I am an impostor. I am a total fraud. I am not as smart as people think I am. I can’t do this. I will show my true self one day and everyone will see me for what I really am – not a true scientist. Not the best at anything no matter how hard I try.
I spit these phrases at myself day after day. No matter the degrees, awards, peer-reviewed publications, committees – no level of success or achievement is enough to convince myself that I am what everyone else says I am.
After my 3.5 hour oral qualifying exam – not-so-delicately ripping to shreds the fake grant I had spent a month agonizing over – I stood in the hallway. Pacing. Holding back tears. Waiting for the inevitable tap on the shoulder to tell me that, while I had clearly prepared and given it my all, I had failed and would need to leave my program with a Masters. My heart is racing even as I type this, more than a year and half later – some feelings stick with you forever.
But that’s not what happened. The tap on the shoulder came and, instead of a look of disappointment, I was greeted with a handshake and a satisfied “Congratulations, Candidate Hartshorn!” I was baffled. I had spent the last 10 minutes replaying every stupid thing I said and convincing myself that I was about to drive to the nearest Starbucks and apply for a barista position (the ongoing joke throughout my Ph.D.) Surely they had only felt sorry for me. These people watched me struggle through every answer, squirm in my seat, shake with every word. They knew – so why did they pass me?
A little over a year later was my defense. There I stood, in front of my friends, mentors, and brand new husband (right out of the packaging) – ready to quickly run through the past four years of my life. Before handing over the floor, my advisor did the typical mentor spiel running through all my accomplishments – and my response was an awkward thanks while lamenting over how much I hate hearing these accolades. And just like that it was over. We were in the next room with coffee and cookies running through an hour and a half of unanswerable scientific questions. Then to a different hallway but with the same feeling. And again, a tap on the shoulder, a handshake. Only this time my advisor greeted me with “Congratulations, Dr. Hartshorn!” And yet again I was blown away. How had they really not figured it out yet? Maybe these guys are the dumb ones – they keep passing me along like I’m fit to be in their club when I’m clearly not.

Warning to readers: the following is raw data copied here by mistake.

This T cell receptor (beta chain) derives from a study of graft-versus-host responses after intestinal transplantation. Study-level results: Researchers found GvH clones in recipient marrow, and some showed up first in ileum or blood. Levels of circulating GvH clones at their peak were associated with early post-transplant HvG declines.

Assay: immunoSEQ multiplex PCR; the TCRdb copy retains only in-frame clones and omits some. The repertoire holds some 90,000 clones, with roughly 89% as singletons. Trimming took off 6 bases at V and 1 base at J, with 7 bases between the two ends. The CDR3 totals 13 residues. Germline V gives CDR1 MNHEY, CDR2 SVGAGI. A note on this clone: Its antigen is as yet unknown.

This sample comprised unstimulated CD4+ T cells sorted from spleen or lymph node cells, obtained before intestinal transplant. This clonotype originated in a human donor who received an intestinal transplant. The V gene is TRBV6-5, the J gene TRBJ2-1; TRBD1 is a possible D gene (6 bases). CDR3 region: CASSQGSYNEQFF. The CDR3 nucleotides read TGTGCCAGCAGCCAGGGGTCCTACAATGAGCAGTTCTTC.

A week later a job offer – after turning down two others, one of which was a faculty position at a major university (a.k.a. the job every Ph.D. student talks about being unreachable immediately after graduating). But this time it was the job I really wanted. We visited. I accepted. And a month later we hit the road to move 860 miles north. And the feelings persist. I am now the person people come to with questions. I am the one running my own program. I have been handed the reigns and still feel inadequate. Like I’m still not meant to be here.
These feelings, because I have left them unchecked, have now become pervasive in all aspects of my life. My social circles. My job, of course. And now, after decades of feeling like I am not worthy of the things I have I am taking action. It’s time to stop looking at my amazing life and telling myself that it “just happened”. It didn’t just happen. I made it happen. I will continue to make it happen. It will not be easy. This bully inside my mind has been in control a lot longer than me and will continue to fight me every day. But maybe if you read this now, and you feel this way, too, maybe you can start fighting back sooner. Maybe you can go into your exams and defense feeling confident instead of fraudulent. Maybe you can internalize your accomplishments earlier than me and take the time to bask in them instead of creating excuses as to why you got those accomplishments in the first place. You did the work and you deserve the pay off, I promise.